The price of gold has touched $1,000 an ounce for the first time in six months.
The move could be seen as a sign that investors believe the worst of the global recession is over and are worried about inflation.
Others who are less convinced about the strength of the recovery are moving into gold, which is usually sought as a haven from economic turmoil.
Gold - seen as an attractive investment in times of inflation - has risen 13.6% in value this year.
The US dollar - which often moves in the opposite direction to gold - has been declining during that same time.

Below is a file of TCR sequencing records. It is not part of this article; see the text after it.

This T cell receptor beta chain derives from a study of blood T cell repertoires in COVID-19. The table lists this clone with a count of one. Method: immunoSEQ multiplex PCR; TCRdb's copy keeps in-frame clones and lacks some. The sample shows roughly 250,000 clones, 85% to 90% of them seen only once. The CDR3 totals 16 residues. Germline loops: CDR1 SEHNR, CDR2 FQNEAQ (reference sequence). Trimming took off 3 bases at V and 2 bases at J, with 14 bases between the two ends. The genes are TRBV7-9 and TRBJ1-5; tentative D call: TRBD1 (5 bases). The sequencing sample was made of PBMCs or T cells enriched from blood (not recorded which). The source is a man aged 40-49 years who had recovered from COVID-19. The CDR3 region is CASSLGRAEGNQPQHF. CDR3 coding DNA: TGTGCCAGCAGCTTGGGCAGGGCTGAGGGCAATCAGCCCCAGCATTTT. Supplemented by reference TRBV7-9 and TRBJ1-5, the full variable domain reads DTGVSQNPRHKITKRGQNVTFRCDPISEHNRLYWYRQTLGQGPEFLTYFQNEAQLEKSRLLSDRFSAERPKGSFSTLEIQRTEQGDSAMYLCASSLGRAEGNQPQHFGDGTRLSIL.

"Gold's rising price is due to uncertainty all the way from personal investors right through to institutions," said Sandra Close, an analyst at Surbiton Associates.
"There are questions out there over the health of economies, where interest rates are going. All that encourages gold hoarding," she said.
Gold reached an all-time record of $1,032 an ounce in March 2008.
The commodity is measured and sold in troy ounces. One troy ounce equals 31.1035 grams or 480 grains. One troy ounce is equal to 1.09711 avoirdupois ounce - those widely used to measure weights in the US and UK.
Gold has risen for each of the past eight years.